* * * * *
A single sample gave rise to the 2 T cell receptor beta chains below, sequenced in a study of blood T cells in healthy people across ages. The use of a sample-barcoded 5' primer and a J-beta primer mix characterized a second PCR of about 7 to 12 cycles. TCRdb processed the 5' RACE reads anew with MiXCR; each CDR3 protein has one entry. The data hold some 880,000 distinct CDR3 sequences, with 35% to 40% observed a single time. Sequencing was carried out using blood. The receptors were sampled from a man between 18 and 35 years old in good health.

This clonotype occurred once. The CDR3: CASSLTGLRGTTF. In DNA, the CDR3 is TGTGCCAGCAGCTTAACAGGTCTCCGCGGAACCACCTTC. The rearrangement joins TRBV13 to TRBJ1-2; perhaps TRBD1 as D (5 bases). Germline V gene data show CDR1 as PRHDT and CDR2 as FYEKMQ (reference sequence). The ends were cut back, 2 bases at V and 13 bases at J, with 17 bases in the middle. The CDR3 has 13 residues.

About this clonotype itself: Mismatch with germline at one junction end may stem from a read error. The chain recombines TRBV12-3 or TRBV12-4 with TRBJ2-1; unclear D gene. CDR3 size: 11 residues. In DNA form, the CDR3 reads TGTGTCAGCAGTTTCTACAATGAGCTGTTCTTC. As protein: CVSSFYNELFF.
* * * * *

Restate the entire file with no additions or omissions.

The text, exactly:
A single sample gave rise to the 2 T cell receptor beta chains below, sequenced in a study of blood T cells in healthy people across ages. The use of a sample-barcoded 5' primer and a J-beta primer mix characterized a second PCR of about 7 to 12 cycles. TCRdb processed the 5' RACE reads anew with MiXCR; each CDR3 protein has one entry. The data hold some 880,000 distinct CDR3 sequences, with 35% to 40% observed a single time. Sequencing was carried out using blood. The receptors were sampled from a man between 18 and 35 years old in good health.

This clonotype occurred once. The CDR3: CASSLTGLRGTTF. In DNA, the CDR3 is TGTGCCAGCAGCTTAACAGGTCTCCGCGGAACCACCTTC. The rearrangement joins TRBV13 to TRBJ1-2; perhaps TRBD1 as D (5 bases). Germline V gene data show CDR1 as PRHDT and CDR2 as FYEKMQ (reference sequence). The ends were cut back, 2 bases at V and 13 bases at J, with 17 bases in the middle. The CDR3 has 13 residues.

About this clonotype itself: Mismatch with germline at one junction end may stem from a read error. The chain recombines TRBV12-3 or TRBV12-4 with TRBJ2-1; unclear D gene. CDR3 size: 11 residues. In DNA form, the CDR3 reads TGTGTCAGCAGTTTCTACAATGAGCTGTTCTTC. As protein: CVSSFYNELFF.